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Learning a song -- and its tuning -- orally from Anzor Erkomaishvili

Georgian tuning 

Many of the intervals and chords we sing might be a little disconcerting on the first (or tenth) listening. Our model for Georgian singing, in vocal timbre as well as in tuning, has shifted from the highly polished but rather homogenized sound of the professional urban singing groups to a more region-specific, less European-influenced sound. Some of the professional ensembles in Georgia have themselves been moving in the same direction.

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Ensemble Riho, in Svaneti

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Taping eminent Gurian singer Vazha Gogoladze

as he sings one voice part of a trio at a time

One ingredient of the more traditional sound we're after is a unique sense of where the steps of the scale ought to be: Georgian singers consistently sing intervals and tune chords in ways that are at odds with historical European practice. The goal of Trio Kavkasia is to sing this music the way we hear non-Western-trained Georgian singers doing it, whether in present-day villages and regional ensembles or on old field recordings. We believe that those singers know what they're doing and that the intervals they sing are not arbitrary but grow from the fundamental structure of the music.

Neither those assumptions nor all of the conclusions we draw from them are universally shared. In spite of decades of musicological study, traditional Georgian tuning is a puzzle that has not yet given up all its answers. In our own search we have drawn inspiration from old recordings and from contemporary Georgian scholars; the tunings we use seem to us consistent both with actual village practice and with an emerging theoretical model worked out by one of us (Stuart) and by a fellow Georgian music specialist, Guy Brewer. A later model evolved by our friends in the Georgian Anchiskhati Choir is similar, and in recent years that ensemble's tuning practice has closely matched Trio Kavkasia's.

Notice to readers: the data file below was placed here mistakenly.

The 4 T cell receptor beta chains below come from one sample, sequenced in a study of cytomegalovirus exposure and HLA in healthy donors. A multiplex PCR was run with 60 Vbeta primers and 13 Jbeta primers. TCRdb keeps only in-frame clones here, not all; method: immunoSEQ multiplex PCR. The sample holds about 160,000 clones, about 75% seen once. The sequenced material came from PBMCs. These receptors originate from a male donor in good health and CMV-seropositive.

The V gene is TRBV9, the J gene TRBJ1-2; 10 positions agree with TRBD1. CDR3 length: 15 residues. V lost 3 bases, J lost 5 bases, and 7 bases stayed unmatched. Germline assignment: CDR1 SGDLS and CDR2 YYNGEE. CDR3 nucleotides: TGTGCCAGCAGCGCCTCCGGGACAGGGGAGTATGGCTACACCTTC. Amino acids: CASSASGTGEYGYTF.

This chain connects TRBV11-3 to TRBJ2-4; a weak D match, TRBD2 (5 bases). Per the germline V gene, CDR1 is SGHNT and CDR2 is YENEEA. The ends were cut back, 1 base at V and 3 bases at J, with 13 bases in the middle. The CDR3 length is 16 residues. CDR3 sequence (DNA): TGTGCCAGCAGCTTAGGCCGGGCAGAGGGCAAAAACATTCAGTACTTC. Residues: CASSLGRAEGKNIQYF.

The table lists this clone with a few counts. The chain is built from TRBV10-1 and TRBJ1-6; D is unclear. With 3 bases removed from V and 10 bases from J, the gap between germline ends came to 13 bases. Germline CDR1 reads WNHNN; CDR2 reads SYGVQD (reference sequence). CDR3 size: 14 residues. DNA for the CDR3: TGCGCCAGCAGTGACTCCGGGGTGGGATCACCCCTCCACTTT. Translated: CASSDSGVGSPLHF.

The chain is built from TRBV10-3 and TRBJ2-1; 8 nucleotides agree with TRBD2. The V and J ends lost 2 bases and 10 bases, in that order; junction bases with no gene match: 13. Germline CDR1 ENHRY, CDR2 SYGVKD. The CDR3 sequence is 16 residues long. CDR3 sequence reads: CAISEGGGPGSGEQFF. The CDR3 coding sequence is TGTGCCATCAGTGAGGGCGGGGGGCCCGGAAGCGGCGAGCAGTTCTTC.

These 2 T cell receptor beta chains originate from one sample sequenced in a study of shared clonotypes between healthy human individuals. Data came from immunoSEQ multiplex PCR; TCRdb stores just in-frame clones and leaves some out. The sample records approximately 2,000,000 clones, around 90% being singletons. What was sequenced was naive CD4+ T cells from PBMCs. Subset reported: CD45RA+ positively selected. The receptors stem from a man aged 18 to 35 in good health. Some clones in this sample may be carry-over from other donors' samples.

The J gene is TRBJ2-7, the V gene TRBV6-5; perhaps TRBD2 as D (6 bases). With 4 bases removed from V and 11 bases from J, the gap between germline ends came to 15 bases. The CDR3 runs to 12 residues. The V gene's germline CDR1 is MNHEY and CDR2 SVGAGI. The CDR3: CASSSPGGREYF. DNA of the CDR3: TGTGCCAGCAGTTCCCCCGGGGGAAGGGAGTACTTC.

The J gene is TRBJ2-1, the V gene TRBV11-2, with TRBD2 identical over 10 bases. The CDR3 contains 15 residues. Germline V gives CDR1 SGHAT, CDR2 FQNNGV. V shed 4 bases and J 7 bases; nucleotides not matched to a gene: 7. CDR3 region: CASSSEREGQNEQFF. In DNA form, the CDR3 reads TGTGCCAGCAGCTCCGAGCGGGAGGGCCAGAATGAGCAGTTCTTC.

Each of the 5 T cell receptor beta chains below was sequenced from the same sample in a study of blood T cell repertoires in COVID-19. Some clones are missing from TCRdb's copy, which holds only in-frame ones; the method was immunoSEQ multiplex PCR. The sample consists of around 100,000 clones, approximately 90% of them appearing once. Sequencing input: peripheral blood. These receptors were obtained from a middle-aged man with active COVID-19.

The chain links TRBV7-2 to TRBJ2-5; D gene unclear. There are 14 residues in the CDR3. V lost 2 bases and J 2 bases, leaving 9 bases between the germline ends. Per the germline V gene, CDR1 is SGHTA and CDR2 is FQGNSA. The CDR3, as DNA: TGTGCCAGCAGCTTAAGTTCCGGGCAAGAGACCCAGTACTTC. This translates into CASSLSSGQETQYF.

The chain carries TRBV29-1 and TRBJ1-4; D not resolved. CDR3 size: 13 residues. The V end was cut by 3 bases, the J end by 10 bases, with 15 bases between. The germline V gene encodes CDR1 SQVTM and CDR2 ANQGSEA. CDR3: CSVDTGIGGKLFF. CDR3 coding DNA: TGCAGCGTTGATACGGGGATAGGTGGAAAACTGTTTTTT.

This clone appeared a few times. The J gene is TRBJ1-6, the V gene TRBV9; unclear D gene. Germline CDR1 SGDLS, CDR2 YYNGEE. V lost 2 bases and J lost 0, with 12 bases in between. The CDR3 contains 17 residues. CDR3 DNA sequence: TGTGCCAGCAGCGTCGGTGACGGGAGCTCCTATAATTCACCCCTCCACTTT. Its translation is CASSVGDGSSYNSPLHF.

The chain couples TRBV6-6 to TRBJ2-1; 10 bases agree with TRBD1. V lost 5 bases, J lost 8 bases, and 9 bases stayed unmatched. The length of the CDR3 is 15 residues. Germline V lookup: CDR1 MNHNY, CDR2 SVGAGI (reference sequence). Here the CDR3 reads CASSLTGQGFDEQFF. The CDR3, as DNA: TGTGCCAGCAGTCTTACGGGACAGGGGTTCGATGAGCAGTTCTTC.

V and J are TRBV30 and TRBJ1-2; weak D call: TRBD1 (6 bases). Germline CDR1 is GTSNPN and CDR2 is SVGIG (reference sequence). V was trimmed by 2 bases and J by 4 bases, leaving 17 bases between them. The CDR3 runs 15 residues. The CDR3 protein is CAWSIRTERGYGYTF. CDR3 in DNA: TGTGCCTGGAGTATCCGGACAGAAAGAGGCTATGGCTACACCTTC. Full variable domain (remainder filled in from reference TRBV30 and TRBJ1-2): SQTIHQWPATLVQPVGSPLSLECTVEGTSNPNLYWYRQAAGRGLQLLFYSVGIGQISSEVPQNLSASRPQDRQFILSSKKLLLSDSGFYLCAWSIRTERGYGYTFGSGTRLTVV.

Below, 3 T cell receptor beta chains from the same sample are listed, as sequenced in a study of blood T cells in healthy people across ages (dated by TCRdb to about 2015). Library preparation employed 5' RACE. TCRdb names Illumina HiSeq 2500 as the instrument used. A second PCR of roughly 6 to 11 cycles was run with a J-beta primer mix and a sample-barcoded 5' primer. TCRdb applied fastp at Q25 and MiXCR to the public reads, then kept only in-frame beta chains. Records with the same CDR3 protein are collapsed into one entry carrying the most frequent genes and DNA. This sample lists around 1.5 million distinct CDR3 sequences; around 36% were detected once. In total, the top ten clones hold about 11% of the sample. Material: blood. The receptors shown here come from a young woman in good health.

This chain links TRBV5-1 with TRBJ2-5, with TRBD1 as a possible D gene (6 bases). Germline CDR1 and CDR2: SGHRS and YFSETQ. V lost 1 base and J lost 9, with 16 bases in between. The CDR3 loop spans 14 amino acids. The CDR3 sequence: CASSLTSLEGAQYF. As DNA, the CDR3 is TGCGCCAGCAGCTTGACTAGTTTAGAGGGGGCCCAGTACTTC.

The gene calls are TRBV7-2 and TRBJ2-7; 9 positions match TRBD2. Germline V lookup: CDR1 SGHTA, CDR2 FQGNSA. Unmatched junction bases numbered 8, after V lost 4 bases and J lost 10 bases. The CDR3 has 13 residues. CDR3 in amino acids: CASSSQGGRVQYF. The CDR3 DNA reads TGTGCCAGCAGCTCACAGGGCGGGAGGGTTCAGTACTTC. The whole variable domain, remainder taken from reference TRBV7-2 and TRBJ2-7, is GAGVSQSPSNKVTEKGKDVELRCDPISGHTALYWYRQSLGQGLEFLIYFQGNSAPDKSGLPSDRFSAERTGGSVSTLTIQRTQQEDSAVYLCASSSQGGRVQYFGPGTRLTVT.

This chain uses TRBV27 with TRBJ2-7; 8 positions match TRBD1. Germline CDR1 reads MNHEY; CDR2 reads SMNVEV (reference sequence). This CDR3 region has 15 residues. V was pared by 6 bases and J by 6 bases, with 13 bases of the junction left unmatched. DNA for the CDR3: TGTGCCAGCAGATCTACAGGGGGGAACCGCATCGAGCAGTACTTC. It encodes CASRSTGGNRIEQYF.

members of the Latal Village Ensemble, in Svaneti

You don't have to know the theory to enjoy the music, but here's a brief and incomplete sketch: In general, in music with true three-part polyphonic independence and a small melodic range, fifths will be more important than octaves. The fifth will replace the octave as the unit of structural stability and pitch equivalence, and the scale will repeat at the fifth instead of the octave. We can usefully speak of such music as being built around the "quintave" rather than the octave.

 

In a scale based on the quintave, furthermore, the tendency will be to subdivide the fifth not into whole and half steps but into four intervals more nearly equal in size (about 7/8 of a piano whole step), blurring or erasing the sense of major and minor. Those intervals produce a lowered second, a near-neutral third, and a raised fourth — which, when projected by a fifth, results in a raised eighth degree, a wide octave. The effects of this tendency vary by region in proportion to the tradition of true three-part polyphony, but some form of quintave tuning is common to almost all Georgian music.

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